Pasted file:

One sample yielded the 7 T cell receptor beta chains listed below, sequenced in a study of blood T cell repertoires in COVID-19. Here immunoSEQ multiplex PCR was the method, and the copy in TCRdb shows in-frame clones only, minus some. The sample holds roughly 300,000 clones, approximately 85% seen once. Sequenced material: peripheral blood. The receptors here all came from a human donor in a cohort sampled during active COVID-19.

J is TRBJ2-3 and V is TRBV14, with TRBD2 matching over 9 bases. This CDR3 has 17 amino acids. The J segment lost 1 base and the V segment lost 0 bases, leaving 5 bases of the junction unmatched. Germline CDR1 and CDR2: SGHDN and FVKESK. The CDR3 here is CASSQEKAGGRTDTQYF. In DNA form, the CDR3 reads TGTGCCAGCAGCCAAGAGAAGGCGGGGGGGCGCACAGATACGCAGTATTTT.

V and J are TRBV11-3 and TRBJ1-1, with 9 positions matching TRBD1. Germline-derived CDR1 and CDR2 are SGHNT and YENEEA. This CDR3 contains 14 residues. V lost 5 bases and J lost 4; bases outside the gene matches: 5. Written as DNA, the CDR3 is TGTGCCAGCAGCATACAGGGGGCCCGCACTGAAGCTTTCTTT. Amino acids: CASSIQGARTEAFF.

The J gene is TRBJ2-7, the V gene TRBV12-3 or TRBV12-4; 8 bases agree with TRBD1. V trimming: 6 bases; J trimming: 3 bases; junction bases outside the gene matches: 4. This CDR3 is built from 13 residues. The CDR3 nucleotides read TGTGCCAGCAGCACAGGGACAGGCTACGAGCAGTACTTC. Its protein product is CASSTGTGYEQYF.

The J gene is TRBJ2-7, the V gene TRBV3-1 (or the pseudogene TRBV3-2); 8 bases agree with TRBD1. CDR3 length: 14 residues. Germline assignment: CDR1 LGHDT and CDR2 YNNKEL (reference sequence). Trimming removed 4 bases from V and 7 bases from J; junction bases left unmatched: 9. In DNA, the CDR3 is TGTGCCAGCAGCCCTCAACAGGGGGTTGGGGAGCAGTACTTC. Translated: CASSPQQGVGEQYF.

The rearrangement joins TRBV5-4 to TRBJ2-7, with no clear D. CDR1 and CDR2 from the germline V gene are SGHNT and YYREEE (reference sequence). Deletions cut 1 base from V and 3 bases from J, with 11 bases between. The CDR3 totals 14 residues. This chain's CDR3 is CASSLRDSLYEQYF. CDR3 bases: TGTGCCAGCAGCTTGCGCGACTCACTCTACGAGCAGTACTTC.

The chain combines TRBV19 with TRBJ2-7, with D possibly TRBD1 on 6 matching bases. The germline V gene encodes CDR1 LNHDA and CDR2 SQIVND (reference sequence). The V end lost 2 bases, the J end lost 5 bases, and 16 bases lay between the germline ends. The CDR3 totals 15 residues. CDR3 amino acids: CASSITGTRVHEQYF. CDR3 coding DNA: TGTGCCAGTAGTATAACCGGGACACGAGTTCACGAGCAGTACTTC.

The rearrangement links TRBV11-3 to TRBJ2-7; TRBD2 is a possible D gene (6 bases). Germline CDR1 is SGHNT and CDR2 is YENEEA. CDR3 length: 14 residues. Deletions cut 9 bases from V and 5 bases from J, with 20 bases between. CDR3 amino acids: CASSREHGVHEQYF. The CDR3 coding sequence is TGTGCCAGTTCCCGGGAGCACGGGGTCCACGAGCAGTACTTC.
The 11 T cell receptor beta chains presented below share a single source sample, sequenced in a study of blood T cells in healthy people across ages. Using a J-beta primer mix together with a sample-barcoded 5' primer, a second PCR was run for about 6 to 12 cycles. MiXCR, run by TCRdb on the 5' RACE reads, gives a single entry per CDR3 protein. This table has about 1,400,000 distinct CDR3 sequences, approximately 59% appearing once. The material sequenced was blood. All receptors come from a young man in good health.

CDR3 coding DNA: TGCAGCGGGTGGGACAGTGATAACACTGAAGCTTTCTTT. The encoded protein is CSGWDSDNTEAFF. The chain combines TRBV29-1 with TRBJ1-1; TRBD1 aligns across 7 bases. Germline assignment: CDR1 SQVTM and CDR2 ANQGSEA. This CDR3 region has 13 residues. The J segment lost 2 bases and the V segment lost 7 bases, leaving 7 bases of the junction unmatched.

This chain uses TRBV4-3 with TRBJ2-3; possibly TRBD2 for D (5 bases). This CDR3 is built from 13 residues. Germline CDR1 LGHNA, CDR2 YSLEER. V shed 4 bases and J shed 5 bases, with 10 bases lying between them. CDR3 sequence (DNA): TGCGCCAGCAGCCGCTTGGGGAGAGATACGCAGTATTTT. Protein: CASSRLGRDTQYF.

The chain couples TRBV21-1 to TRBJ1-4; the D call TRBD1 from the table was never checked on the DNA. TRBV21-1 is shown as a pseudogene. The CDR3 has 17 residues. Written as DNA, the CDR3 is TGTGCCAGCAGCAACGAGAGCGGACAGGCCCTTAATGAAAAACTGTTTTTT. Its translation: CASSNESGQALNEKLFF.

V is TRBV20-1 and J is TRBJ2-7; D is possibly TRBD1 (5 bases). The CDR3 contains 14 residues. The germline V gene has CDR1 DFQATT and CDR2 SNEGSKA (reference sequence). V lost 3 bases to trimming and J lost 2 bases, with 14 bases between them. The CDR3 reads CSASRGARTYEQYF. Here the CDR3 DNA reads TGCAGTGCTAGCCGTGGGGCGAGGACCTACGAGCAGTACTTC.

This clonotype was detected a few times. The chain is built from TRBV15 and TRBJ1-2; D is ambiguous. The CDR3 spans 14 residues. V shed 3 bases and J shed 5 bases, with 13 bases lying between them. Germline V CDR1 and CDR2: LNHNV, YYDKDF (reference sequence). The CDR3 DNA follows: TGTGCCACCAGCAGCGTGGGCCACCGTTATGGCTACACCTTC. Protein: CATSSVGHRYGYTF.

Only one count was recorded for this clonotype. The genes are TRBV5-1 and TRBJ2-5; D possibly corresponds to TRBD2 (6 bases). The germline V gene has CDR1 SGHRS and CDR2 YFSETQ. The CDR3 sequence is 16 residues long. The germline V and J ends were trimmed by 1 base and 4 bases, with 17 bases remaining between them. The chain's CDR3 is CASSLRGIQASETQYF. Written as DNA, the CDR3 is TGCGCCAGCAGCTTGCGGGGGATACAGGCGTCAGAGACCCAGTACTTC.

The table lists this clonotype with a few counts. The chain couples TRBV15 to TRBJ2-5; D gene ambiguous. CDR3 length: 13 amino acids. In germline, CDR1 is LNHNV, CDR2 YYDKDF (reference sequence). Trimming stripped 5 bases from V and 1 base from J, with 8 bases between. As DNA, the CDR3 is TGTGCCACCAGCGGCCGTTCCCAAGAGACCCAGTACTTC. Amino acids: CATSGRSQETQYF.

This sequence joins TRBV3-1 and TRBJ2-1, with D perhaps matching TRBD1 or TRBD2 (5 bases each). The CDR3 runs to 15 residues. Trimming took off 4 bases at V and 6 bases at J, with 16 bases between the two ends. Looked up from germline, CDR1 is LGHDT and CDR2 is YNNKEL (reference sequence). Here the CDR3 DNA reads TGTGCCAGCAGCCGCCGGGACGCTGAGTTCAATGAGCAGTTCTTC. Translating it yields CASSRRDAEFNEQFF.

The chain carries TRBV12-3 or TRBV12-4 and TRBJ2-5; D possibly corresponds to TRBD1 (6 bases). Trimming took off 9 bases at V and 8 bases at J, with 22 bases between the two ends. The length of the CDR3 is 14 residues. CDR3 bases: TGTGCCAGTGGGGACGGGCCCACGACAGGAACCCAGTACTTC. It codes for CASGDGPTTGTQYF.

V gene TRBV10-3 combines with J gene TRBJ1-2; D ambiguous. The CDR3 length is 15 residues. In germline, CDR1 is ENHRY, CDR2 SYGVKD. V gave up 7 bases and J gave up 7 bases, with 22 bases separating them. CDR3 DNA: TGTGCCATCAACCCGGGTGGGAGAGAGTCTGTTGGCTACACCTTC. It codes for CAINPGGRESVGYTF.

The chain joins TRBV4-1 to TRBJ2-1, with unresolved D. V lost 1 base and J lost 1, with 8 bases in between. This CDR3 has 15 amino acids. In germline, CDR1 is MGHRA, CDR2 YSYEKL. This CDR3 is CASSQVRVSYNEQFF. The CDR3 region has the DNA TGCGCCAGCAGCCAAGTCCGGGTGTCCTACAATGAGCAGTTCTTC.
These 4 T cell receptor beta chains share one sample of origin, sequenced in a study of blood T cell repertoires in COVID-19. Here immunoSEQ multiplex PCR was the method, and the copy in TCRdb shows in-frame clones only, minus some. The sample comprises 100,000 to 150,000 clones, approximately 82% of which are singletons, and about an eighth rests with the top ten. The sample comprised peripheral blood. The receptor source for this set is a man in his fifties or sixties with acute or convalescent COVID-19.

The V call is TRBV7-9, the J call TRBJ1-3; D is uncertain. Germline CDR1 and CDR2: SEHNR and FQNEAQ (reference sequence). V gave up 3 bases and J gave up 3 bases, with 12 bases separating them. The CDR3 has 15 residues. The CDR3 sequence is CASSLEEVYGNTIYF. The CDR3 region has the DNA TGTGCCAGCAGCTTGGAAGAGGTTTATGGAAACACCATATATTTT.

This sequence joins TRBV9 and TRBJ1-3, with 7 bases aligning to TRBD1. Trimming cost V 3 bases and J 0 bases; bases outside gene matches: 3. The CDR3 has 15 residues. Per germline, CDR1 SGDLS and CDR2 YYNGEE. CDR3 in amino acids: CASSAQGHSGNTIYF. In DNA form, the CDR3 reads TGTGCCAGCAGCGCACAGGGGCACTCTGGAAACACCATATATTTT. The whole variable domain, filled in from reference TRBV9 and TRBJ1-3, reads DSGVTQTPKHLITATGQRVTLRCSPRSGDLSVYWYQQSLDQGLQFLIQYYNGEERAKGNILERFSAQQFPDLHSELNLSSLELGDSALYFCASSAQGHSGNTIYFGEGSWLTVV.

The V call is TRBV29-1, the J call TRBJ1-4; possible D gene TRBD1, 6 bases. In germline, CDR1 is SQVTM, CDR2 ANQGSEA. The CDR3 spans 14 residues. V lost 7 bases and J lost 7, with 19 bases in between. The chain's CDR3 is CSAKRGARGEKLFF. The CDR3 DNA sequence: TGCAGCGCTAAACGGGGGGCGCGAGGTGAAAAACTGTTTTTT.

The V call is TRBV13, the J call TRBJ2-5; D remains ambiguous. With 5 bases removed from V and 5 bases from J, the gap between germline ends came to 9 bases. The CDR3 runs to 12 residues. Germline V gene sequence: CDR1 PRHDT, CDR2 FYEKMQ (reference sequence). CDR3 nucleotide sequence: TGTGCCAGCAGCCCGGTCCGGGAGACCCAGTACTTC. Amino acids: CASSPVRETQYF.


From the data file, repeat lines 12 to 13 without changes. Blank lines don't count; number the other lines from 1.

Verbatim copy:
The chain couples TRBV21-1 to TRBJ1-4; the D call TRBD1 from the table was never checked on the DNA. TRBV21-1 is shown as a pseudogene. The CDR3 has 17 residues. Written as DNA, the CDR3 is TGTGCCAGCAGCAACGAGAGCGGACAGGCCCTTAATGAAAAACTGTTTTTT. Its translation: CASSNESGQALNEKLFF.

V is TRBV20-1 and J is TRBJ2-7; D is possibly TRBD1 (5 bases). The CDR3 contains 14 residues. The germline V gene has CDR1 DFQATT and CDR2 SNEGSKA (reference sequence). V lost 3 bases to trimming and J lost 2 bases, with 14 bases between them. The CDR3 reads CSASRGARTYEQYF. Here the CDR3 DNA reads TGCAGTGCTAGCCGTGGGGCGAGGACCTACGAGCAGTACTTC.